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The Call of the Arbor

by Joanna benn 5 months ago in Nature
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A call to action for the world's forests

The Call of the Arbor
Photo by Johannes Plenio on Unsplash

All the forest creatures received the message at the same time.

The fairies, sprites, pixies, and the Earth guardians.

The flying squirrels, long-tailed monkeys, and tree-top ravens.

The lightning lizards, long-toed sloths, and velvet jaguars.

The carpet creatures from the mossy floor, sharp-beaked parrots, glowing butterflies, and armies of earwigs.

And one Indigenous child from deep inside the forest.

All came to the urgent call of the Arbor, the biggest and most important tree in the world.

Never before had the Arbor called all the forest creatures to her.

The sounds became louder and louder as the creatures journeyed towards the tree.

Buzzing, whispering, wondering.

Humming, whining, shuffling.

“Where are we going?” asked the little frog.

“What’s happening?” questioned the forest elephant.

It took a full day for the smallest creatures to arrive.

When they reached the Arbor they were tired.

The ants crawled up and lay down on her leaves.

The birds nested on her branches.

The monkeys played in the canopy tops.

The fairies danced on the pollen of her flowers; the pixies balanced one-legged on spindly branches.

The bigger animals sat on the ground in the cool of the Arbor’s shade.

All waited to hear why they had been summoned.

For the Arbor was the Mother of all trees and Queen of Nature.

She took water from the clouds and channelled it to the forest.

She nourished the ground with her leaves and her fruit.

She fed the insects, the monkeys, and the birds.

She provided life itself.

“Greetings friends,” Arbor’s soft voice carried on the wind.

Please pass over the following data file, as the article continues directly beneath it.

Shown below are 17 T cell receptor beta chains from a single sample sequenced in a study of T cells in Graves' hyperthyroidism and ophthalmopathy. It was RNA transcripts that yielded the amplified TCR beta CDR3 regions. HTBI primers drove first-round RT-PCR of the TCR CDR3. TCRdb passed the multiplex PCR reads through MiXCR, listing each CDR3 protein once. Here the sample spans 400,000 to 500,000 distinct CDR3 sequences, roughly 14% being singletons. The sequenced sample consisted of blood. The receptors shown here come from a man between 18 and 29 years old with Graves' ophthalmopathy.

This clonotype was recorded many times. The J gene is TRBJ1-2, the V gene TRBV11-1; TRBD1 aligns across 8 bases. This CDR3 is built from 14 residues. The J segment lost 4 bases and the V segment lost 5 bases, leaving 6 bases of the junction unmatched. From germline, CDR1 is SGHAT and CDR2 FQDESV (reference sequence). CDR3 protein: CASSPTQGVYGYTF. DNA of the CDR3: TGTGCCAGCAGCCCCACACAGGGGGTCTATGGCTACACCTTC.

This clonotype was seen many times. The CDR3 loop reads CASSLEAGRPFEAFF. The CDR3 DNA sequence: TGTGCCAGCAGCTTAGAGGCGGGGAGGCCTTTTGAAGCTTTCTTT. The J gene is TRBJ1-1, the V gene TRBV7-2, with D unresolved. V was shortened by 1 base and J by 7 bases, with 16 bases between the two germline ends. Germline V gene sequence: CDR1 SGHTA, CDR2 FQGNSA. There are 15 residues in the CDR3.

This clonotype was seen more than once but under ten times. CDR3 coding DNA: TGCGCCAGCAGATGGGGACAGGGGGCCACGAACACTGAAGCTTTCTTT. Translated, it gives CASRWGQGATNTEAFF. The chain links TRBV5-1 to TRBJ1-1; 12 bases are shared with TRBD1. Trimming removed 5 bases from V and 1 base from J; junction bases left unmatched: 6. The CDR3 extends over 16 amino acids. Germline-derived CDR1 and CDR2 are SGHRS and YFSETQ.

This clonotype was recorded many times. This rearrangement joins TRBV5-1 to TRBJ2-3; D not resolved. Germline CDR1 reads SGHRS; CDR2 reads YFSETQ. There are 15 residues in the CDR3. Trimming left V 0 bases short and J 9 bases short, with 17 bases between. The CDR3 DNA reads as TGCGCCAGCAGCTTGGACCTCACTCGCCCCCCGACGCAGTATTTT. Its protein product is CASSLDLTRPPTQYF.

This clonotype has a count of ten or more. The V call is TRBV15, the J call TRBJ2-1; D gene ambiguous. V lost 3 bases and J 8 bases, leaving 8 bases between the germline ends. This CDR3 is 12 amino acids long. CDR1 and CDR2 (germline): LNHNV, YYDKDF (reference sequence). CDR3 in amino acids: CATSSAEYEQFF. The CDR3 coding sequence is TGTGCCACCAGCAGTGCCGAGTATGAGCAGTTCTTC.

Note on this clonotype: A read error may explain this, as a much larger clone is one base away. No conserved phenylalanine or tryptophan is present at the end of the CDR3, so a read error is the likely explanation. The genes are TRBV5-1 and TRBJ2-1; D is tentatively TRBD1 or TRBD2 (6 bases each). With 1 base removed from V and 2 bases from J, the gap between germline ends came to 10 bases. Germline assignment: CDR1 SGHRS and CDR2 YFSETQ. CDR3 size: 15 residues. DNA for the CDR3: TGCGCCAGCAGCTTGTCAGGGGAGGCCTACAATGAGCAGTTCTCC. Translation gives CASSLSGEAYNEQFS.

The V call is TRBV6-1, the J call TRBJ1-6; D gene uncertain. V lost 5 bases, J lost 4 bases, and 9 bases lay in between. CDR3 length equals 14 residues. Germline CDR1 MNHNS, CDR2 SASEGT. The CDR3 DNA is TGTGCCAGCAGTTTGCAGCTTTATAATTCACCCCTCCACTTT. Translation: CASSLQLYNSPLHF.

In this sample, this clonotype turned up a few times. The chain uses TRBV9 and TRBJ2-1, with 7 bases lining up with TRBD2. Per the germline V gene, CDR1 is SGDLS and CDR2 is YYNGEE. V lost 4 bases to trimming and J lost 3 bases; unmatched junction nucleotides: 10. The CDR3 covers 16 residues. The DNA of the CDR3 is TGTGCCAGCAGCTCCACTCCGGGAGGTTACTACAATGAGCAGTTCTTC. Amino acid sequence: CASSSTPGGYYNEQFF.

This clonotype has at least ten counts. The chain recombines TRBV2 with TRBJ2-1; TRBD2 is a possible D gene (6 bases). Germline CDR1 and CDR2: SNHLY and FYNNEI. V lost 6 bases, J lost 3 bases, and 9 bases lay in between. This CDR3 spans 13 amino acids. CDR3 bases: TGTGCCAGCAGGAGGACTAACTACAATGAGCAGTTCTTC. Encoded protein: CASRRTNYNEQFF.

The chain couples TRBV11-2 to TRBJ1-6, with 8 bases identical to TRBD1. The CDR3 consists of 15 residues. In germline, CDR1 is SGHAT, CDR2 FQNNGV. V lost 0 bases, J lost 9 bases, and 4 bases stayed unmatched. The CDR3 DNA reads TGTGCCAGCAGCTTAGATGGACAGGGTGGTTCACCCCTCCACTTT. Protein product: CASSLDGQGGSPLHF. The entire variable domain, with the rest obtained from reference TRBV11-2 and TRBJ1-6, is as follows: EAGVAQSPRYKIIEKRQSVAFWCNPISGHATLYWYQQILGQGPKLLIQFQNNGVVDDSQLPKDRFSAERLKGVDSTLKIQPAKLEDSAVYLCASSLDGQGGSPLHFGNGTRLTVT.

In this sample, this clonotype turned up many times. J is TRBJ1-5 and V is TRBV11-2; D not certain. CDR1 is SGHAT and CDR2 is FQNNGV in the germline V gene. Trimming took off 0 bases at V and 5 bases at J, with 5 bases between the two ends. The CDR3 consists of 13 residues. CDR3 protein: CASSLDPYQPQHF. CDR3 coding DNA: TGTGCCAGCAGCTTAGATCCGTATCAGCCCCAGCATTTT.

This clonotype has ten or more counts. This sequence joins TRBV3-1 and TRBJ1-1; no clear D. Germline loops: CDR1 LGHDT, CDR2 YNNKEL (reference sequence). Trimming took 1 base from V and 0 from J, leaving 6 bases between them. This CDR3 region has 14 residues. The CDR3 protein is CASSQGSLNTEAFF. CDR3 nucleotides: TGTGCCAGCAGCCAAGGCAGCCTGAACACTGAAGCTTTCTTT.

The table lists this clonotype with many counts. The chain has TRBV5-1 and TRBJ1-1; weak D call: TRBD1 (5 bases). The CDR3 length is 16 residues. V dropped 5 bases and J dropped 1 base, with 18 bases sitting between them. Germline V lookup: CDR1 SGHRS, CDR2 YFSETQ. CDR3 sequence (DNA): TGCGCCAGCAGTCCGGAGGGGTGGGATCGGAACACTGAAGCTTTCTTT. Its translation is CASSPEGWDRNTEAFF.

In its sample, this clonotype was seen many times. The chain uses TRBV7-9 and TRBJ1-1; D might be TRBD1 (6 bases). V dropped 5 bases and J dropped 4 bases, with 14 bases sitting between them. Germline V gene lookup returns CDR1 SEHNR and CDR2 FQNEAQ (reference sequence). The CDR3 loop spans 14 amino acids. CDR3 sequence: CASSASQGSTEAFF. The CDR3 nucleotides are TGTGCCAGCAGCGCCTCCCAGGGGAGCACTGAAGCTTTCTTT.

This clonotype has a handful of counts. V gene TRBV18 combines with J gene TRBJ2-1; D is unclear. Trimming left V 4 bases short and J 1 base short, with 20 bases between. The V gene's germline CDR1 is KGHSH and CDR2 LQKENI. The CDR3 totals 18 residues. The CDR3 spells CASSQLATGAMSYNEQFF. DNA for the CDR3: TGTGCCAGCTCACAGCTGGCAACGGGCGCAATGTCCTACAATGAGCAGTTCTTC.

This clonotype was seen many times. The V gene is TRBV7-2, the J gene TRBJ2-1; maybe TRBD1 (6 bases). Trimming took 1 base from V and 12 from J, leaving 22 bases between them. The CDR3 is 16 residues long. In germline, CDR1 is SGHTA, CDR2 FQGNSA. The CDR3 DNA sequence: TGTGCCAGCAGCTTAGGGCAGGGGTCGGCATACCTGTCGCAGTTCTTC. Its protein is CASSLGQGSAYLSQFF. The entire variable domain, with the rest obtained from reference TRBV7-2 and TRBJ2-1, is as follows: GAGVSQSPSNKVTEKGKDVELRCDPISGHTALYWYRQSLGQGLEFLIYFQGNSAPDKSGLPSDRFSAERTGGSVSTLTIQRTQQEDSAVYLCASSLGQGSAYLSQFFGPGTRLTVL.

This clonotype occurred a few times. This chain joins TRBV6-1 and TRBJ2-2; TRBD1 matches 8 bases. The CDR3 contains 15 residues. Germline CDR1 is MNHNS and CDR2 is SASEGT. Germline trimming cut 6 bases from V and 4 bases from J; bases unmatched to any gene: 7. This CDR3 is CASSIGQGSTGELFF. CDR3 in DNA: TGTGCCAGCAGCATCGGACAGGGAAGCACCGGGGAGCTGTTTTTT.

“Thank you for coming. I need your help.”

She bowed her head.

“My tree family all over the world is suffering and dying.

Forests are ablaze with wildfires.

I hear the swing of the axe, the whir of machinery.

We are being cut down for wood, to grow food, graze cattle and to make way for mining.”

She let out a long sigh.

“I feel and know everything through my roots.”

Little rabbit looked with big eyes to his parents.

The birds flapped their wings in dismay.

The monkeys howled.

The jaguar gnashed his teeth.

The fairies trembled.

The child spoke, “Tell us what we must do.”

“You, my sweet child, have the hardest task.

Tell people to be gentle, to live lightly on the surface of the Earth.

Explain that by hurting trees, people hurt themselves too.

The animals and creatures of the forest must take these seeds far and wide and plant new trees all over the Earth.

Without trees, the land will heat and dry out.

The dead wood will result in enormous fires.

Without us, the Earth will become too hot.”

The Arbor spread her branches and shook them faster and faster until an avalanche of fruit and seeds dropped from the sky.







Helicopter shaped.







All rained down.

Spread 10

One by one, each creature took a seed.

The insects took the lighter ones.

The bigger animals took as many as they could carry in their mouths and paws.

The monkeys went to find any that had got stuck in the branches.

The birds opened their beaks and took mouthfuls to carry away.

The child looked to the sky and said, “There is still time.

Time to replant and restore what we have lost.”

From the smallest earthworm to the biggest elephant, all the creatures helped.

The seeds were taken far and wide and dropped where the ground was moist.

One by one the seeds cracked open as tiny roots forged their way down into the ground anchoring themselves deep below.

Within time, the seeds had become little green shoots pushing up through the cracked ground and glimpses of tiny fresh green leaves could be seen.

The animals continue to collect and plant seeds.

The trees in turn look after the animals, the children and the air.

But the story isn’t over and we must all learn to keep a balance.

Every time a tree is cut down, the Arbor spreads her branches and cries, and it rains.

And every time she hears the murmur of new life rooting in the soil, she touches her leaves to the sky and sways, creating a gentle wind.

Facts about trees

• Deforestation must be reduced as quickly as possible – each year that this does not happen means even larger reductions will be required in the following years to solve the problem.”

• Each year, the world loses about 10 million hectares (24.7 million acres) of forest area — equivalent to 27 soccer fields per minute.

• Forests absorb twice as much carbon as they emit each year. Find out more at

• Scientists say that the next ten years will count most in the fight to avert climate change and the loss of millions of species.


About the author

Joanna benn

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